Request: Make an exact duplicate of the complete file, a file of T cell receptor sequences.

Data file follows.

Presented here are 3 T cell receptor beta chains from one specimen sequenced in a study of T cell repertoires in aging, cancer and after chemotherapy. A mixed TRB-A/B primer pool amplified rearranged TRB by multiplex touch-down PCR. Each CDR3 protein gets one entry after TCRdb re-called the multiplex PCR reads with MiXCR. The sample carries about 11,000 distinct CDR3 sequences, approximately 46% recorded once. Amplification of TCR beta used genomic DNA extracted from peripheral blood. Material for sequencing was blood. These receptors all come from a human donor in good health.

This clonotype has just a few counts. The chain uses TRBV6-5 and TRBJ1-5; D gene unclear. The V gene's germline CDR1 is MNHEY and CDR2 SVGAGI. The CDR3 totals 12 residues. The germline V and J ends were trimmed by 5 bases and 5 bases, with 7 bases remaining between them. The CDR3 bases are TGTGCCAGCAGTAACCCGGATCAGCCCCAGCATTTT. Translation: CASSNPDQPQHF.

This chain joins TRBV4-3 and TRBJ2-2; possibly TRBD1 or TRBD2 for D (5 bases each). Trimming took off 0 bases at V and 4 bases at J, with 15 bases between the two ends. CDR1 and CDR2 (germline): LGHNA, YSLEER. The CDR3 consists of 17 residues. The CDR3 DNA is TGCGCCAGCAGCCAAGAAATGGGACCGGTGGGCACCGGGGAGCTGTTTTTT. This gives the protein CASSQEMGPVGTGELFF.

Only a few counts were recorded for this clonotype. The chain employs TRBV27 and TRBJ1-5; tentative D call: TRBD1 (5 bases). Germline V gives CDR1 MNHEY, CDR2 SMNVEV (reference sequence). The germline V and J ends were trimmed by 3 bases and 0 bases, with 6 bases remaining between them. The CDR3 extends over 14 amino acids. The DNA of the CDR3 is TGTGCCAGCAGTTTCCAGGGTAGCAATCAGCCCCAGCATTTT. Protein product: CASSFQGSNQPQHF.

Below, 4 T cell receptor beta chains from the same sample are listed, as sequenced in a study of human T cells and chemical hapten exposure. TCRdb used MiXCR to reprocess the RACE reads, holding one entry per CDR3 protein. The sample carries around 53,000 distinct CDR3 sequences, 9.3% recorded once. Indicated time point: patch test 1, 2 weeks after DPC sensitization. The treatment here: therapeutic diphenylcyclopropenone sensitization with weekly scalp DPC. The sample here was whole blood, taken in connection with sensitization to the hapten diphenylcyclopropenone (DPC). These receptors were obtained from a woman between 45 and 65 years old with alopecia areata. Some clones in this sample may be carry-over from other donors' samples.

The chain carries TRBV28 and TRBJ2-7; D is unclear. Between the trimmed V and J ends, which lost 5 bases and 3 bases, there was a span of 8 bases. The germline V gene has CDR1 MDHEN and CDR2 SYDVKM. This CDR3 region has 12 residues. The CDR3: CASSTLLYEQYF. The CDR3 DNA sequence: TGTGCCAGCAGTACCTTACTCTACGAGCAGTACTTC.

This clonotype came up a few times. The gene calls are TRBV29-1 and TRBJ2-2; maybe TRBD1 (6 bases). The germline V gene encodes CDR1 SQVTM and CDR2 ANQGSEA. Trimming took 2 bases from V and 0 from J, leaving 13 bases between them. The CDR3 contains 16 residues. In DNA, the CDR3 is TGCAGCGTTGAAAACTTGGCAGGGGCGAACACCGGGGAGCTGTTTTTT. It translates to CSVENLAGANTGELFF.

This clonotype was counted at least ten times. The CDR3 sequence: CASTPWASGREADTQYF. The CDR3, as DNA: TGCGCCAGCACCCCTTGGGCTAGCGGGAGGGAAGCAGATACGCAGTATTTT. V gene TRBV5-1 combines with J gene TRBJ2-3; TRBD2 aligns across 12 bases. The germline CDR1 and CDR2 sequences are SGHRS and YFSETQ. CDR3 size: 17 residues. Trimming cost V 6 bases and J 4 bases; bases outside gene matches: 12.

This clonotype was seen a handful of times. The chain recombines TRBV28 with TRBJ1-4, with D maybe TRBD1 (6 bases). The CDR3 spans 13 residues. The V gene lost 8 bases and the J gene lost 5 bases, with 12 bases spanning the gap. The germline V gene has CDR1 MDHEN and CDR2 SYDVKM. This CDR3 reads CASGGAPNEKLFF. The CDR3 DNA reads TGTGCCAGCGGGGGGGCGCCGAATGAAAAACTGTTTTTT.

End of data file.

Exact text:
Presented here are 3 T cell receptor beta chains from one specimen sequenced in a study of T cell repertoires in aging, cancer and after chemotherapy. A mixed TRB-A/B primer pool amplified rearranged TRB by multiplex touch-down PCR. Each CDR3 protein gets one entry after TCRdb re-called the multiplex PCR reads with MiXCR. The sample carries about 11,000 distinct CDR3 sequences, approximately 46% recorded once. Amplification of TCR beta used genomic DNA extracted from peripheral blood. Material for sequencing was blood. These receptors all come from a human donor in good health.

This clonotype has just a few counts. The chain uses TRBV6-5 and TRBJ1-5; D gene unclear. The V gene's germline CDR1 is MNHEY and CDR2 SVGAGI. The CDR3 totals 12 residues. The germline V and J ends were trimmed by 5 bases and 5 bases, with 7 bases remaining between them. The CDR3 bases are TGTGCCAGCAGTAACCCGGATCAGCCCCAGCATTTT. Translation: CASSNPDQPQHF.

This chain joins TRBV4-3 and TRBJ2-2; possibly TRBD1 or TRBD2 for D (5 bases each). Trimming took off 0 bases at V and 4 bases at J, with 15 bases between the two ends. CDR1 and CDR2 (germline): LGHNA, YSLEER. The CDR3 consists of 17 residues. The CDR3 DNA is TGCGCCAGCAGCCAAGAAATGGGACCGGTGGGCACCGGGGAGCTGTTTTTT. This gives the protein CASSQEMGPVGTGELFF.

Only a few counts were recorded for this clonotype. The chain employs TRBV27 and TRBJ1-5; tentative D call: TRBD1 (5 bases). Germline V gives CDR1 MNHEY, CDR2 SMNVEV (reference sequence). The germline V and J ends were trimmed by 3 bases and 0 bases, with 6 bases remaining between them. The CDR3 extends over 14 amino acids. The DNA of the CDR3 is TGTGCCAGCAGTTTCCAGGGTAGCAATCAGCCCCAGCATTTT. Protein product: CASSFQGSNQPQHF.

Below, 4 T cell receptor beta chains from the same sample are listed, as sequenced in a study of human T cells and chemical hapten exposure. TCRdb used MiXCR to reprocess the RACE reads, holding one entry per CDR3 protein. The sample carries around 53,000 distinct CDR3 sequences, 9.3% recorded once. Indicated time point: patch test 1, 2 weeks after DPC sensitization. The treatment here: therapeutic diphenylcyclopropenone sensitization with weekly scalp DPC. The sample here was whole blood, taken in connection with sensitization to the hapten diphenylcyclopropenone (DPC). These receptors were obtained from a woman between 45 and 65 years old with alopecia areata. Some clones in this sample may be carry-over from other donors' samples.

The chain carries TRBV28 and TRBJ2-7; D is unclear. Between the trimmed V and J ends, which lost 5 bases and 3 bases, there was a span of 8 bases. The germline V gene has CDR1 MDHEN and CDR2 SYDVKM. This CDR3 region has 12 residues. The CDR3: CASSTLLYEQYF. The CDR3 DNA sequence: TGTGCCAGCAGTACCTTACTCTACGAGCAGTACTTC.

This clonotype came up a few times. The gene calls are TRBV29-1 and TRBJ2-2; maybe TRBD1 (6 bases). The germline V gene encodes CDR1 SQVTM and CDR2 ANQGSEA. Trimming took 2 bases from V and 0 from J, leaving 13 bases between them. The CDR3 contains 16 residues. In DNA, the CDR3 is TGCAGCGTTGAAAACTTGGCAGGGGCGAACACCGGGGAGCTGTTTTTT. It translates to CSVENLAGANTGELFF.

This clonotype was counted at least ten times. The CDR3 sequence: CASTPWASGREADTQYF. The CDR3, as DNA: TGCGCCAGCACCCCTTGGGCTAGCGGGAGGGAAGCAGATACGCAGTATTTT. V gene TRBV5-1 combines with J gene TRBJ2-3; TRBD2 aligns across 12 bases. The germline CDR1 and CDR2 sequences are SGHRS and YFSETQ. CDR3 size: 17 residues. Trimming cost V 6 bases and J 4 bases; bases outside gene matches: 12.

This clonotype was seen a handful of times. The chain recombines TRBV28 with TRBJ1-4, with D maybe TRBD1 (6 bases). The CDR3 spans 13 residues. The V gene lost 8 bases and the J gene lost 5 bases, with 12 bases spanning the gap. The germline V gene has CDR1 MDHEN and CDR2 SYDVKM. This CDR3 reads CASGGAPNEKLFF. The CDR3 DNA reads TGTGCCAGCGGGGGGGCGCCGAATGAAAAACTGTTTTTT.